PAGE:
To a limited degree, the markets already intuit this. It is noteworthy that the start of gold's most recent rise has been coincident with the French and Dutch referendum results on the EU constitution last spring. Germany's political crisis has provided yet another blow to confidence in the euro zone and whilst the euro may be under no imminent threat of dissolution, its manifold structural weaknesses are becoming increasingly evident to the markets. Gold's rise is a politically incorrect reminder that the euro zone rests on the tenuous foundations of bureaucratic legerdemain, with no economic, cultural or political anchorage to sustain it longer term.


The fundamental problems of the dollar have been well-documented, with snowballing deficits reaching the point where even Alan Greenspan says, of a Republican government, that the deficits are "out of control." After last week, with the indictment of U.S. House Majority leader Tom DeLay for political money laundering, the ongoing investigations into DeLay's close associate, Jack Abramoff for a whole range of gangster-like activity, including murder of a former business partner, the SEC investigation into Senate Majority Leader Bill Frist for massive inside trading, and the mysterious drop in the stock price of Diebold, you have the real possibility of a complete falling away of any confidence by the U.S. population in the government, now seen more in terms of an organized crime takeover.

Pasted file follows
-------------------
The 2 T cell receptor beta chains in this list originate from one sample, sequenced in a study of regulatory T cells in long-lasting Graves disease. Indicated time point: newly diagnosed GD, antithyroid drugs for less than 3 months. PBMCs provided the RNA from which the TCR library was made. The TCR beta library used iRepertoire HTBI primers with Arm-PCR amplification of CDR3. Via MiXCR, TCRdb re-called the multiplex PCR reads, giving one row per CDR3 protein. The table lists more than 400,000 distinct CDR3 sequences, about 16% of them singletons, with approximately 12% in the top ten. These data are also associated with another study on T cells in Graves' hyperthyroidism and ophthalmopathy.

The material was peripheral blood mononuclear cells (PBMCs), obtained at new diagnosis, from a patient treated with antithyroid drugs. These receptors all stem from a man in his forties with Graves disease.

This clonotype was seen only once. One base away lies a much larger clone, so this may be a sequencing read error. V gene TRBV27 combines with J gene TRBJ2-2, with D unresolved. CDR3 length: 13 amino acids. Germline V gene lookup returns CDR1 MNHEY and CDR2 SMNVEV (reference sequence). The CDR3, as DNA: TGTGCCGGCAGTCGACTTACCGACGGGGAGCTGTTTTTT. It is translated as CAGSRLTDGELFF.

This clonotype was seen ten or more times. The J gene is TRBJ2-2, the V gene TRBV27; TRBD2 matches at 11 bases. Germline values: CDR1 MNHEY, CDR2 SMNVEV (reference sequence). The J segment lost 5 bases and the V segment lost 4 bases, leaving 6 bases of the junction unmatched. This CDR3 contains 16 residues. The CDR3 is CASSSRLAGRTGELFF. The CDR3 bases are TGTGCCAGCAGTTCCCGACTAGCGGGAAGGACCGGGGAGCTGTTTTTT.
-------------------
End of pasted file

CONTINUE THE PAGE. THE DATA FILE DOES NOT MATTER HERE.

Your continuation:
Since the rest of the world has already lost confidence in U.S. political leadership, the only reason the dollar has any value is pure fear.

With the present moment being so precarious, the near term future looks frightening. Contrary to the initial reports, Hurricane Rita has seriously damaged the U.S oil refining and shipping infrastructure, an infrastructure already insufficient to meet demand. Here is what one industry insider (anonymous) was quoted as saying on Urban Survival:

OK, it's bad. There are dozens of rigs and platforms damaged, missing or sunk. Katrina put the whammy on production platforms, and Rita slammed the drilling rigs...Some of the rigs are upside down, others are twisted and destroyed, still others are just plain gone...either sunk or drifting.

As I have been telling anyone willing to listen, there really is no such thing as Peak Oil, as far as I can tell. The real problem is a complete lack of infrastructure for moving and refining oil and gas, as well as a serious shortage of drilling rigs, tankers and refineries. The situation was close to dire before the storms. It is critical now.